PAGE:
Suppliers of hard drives have warned of escalating prices and possible shortages following Thailand’s worst floods in five decades.
Disruption to the production of optical storage devices has drawn comparisons with the Japanese earthquake and tsunami, which devastated tape factories and led broadcasters and facilities to speed up the transition from tape to filebased workflows.
Western Digital’s Thailand operation, where 60% of its drives are manufactured, has been suspended, prompting set-top box manufacturer Pace to issue a profit warning last week. Shipments of its devices, which rely on Western Digital drives, will be delayed.
Seagate’s Thailand factories are still operational but the company warned that components will be “constrained” because of disruption to the supply chain.
A statement said: “Given the volatility of the situation, it is unclear what the magnitude of the supply chain disruption will be.”
UK storage and media supplier PMD Magnetics’ national account manager Sam Wilks said the most significant aspect was the disruption to Nimec, which supplies 70-80% of the components used by hard drive manufacturers.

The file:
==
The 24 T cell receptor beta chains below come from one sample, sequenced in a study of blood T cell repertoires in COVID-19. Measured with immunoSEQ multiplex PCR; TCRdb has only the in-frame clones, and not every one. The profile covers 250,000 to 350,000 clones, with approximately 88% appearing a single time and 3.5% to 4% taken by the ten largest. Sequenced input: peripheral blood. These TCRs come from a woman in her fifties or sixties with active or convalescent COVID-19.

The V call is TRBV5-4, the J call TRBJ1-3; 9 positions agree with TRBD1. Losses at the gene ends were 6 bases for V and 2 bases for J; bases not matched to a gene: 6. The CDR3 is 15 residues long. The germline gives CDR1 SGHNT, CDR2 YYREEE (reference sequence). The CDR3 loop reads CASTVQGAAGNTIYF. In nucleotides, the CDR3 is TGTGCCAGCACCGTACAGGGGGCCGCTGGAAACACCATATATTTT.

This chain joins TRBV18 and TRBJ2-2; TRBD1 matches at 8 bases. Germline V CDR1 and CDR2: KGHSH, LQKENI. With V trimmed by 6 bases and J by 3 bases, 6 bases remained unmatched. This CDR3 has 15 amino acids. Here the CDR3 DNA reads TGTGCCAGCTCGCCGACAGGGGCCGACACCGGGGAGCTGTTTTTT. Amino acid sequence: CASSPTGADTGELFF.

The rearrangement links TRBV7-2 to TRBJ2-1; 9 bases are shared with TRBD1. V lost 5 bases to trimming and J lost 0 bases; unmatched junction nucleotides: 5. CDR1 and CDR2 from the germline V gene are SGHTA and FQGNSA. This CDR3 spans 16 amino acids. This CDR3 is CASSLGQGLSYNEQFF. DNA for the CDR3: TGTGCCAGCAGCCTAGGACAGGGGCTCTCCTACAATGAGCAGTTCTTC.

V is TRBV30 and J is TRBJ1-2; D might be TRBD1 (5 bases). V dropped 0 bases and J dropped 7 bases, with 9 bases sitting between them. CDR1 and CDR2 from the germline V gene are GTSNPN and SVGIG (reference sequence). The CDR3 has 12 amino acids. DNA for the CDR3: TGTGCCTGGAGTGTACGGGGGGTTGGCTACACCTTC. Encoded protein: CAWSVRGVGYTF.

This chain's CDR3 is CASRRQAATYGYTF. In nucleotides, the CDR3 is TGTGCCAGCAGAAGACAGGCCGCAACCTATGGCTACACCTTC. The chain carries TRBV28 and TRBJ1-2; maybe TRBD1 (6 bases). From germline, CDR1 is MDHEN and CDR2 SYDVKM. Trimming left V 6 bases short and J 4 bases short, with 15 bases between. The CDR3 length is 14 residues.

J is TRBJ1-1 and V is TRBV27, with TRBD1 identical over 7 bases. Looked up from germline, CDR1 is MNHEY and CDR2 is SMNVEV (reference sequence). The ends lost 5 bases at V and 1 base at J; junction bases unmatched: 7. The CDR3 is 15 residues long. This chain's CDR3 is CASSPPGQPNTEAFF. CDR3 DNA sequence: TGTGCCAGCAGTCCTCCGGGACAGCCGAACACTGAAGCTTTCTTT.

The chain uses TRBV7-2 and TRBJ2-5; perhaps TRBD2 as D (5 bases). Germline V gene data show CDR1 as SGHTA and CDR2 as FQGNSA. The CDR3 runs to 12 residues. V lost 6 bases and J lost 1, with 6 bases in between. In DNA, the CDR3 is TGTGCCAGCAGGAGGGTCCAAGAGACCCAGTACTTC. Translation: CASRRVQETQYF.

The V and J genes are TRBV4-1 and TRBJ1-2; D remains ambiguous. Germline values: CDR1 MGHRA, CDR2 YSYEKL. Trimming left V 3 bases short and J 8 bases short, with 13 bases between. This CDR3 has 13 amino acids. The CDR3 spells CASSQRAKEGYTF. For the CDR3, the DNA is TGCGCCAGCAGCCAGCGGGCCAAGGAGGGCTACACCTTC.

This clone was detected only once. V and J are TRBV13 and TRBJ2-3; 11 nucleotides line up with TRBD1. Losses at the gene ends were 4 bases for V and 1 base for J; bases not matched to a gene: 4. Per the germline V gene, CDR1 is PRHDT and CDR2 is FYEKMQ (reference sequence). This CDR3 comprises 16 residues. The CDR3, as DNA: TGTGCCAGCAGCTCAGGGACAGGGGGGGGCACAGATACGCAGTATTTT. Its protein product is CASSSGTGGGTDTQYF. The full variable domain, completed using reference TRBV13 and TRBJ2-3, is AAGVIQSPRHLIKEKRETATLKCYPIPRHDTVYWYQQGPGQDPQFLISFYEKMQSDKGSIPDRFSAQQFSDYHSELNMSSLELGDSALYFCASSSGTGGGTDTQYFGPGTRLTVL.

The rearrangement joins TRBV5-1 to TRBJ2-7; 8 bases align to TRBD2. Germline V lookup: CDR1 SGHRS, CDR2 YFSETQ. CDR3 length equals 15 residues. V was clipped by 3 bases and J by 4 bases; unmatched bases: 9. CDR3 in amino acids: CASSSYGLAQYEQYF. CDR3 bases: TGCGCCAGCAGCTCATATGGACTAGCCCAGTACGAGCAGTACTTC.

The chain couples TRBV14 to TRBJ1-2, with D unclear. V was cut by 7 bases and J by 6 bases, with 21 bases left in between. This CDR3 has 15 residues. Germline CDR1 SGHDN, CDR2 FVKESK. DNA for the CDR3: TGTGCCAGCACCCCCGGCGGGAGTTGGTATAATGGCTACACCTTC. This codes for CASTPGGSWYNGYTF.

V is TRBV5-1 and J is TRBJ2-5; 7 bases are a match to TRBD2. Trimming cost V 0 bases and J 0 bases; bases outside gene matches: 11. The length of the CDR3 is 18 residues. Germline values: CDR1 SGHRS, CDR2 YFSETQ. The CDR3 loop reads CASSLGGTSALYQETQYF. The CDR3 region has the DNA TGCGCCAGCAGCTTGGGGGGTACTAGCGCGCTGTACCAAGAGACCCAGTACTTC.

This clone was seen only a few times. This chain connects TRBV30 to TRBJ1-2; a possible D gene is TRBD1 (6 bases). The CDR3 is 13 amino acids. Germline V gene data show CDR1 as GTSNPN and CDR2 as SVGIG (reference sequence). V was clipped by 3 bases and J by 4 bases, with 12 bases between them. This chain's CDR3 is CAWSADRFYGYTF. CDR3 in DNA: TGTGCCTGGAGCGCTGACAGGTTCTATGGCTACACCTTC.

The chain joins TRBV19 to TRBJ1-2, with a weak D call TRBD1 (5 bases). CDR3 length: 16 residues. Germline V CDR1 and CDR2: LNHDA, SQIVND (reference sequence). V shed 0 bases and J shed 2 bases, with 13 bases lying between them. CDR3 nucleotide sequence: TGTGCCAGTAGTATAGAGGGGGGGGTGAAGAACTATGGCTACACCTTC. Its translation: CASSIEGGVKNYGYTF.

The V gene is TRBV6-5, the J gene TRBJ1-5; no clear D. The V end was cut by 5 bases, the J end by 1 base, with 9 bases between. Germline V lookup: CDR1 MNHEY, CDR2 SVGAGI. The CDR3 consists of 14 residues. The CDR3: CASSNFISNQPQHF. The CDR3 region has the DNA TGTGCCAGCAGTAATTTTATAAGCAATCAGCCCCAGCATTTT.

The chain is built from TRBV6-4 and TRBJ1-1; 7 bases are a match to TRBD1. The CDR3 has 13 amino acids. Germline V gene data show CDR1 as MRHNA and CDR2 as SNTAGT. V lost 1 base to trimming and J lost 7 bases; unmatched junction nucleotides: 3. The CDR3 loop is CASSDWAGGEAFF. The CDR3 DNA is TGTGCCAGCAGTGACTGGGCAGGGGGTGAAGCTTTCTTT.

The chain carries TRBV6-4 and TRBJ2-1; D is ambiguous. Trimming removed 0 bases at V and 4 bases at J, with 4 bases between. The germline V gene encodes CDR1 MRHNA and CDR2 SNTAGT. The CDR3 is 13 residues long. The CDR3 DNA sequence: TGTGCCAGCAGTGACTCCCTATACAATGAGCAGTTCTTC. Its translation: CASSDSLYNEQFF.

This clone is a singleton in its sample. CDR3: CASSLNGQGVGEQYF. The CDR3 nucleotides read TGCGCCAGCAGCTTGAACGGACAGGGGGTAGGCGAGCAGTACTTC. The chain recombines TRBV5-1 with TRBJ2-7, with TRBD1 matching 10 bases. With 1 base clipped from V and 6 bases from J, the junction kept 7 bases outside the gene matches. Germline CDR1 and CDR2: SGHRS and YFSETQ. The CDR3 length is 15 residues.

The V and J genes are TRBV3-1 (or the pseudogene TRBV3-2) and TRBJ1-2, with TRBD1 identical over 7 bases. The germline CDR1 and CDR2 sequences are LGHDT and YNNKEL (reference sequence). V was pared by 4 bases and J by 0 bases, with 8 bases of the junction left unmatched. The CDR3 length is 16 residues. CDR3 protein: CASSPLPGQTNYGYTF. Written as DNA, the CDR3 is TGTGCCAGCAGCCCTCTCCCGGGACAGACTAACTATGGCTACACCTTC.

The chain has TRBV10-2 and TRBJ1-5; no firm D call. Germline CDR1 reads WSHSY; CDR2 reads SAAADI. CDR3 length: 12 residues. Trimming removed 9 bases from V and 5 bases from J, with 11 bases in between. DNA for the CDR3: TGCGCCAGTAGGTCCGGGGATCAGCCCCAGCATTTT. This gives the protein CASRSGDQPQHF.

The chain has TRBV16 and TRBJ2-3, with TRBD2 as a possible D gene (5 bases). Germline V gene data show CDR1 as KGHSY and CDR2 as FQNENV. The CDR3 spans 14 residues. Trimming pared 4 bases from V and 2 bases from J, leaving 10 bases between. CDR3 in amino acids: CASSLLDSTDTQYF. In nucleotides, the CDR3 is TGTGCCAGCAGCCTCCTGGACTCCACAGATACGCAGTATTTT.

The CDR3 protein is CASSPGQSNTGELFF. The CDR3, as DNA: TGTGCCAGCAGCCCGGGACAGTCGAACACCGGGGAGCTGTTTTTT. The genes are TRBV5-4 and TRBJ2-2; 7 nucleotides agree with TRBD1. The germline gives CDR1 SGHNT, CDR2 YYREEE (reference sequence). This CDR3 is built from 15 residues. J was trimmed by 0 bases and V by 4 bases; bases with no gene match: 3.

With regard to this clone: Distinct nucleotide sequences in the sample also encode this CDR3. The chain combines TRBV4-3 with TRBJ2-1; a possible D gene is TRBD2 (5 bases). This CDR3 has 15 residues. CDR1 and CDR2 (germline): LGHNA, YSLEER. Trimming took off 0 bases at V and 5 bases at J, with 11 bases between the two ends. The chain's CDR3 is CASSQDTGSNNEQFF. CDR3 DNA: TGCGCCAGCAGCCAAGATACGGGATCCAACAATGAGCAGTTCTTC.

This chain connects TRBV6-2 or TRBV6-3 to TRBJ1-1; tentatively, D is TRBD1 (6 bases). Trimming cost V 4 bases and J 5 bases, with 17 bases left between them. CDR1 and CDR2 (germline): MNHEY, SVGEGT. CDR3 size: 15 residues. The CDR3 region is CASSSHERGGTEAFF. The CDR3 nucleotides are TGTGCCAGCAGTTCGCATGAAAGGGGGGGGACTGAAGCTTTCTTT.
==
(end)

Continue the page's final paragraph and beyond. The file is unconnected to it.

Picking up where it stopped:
He said the interruption to the supply of components would also likely affect other manufacturers, including Hitachi, Verbatim and LaCie.
“Similar to the Japanese disaster, the level to which brands are affected will probably come down to how well stocked they are and the level of inventory in the channel. We don’t anticipate supply issues to be immediate. The true impact is likely to be felt four to six weeks down the line.”
Origin Storage managing director Andy Cordial said that distribution of hard drives “pretty much halted” last week, and warned that prices could rise sharply, with product supply limited as panic buying sets in, resulting in longer lead times and increased demand for higher-capacity drives.
“We cannot see any improvement in supply this quarter. I can see the situation getting worse before it gets better.”
Cordial raised concerns that speculators might try to cash in on the situation if the supply chain remains constrained.
“Distributors are trying to be responsible by limiting supply,” he added.
There has been no reported impact on the supply of flash memory.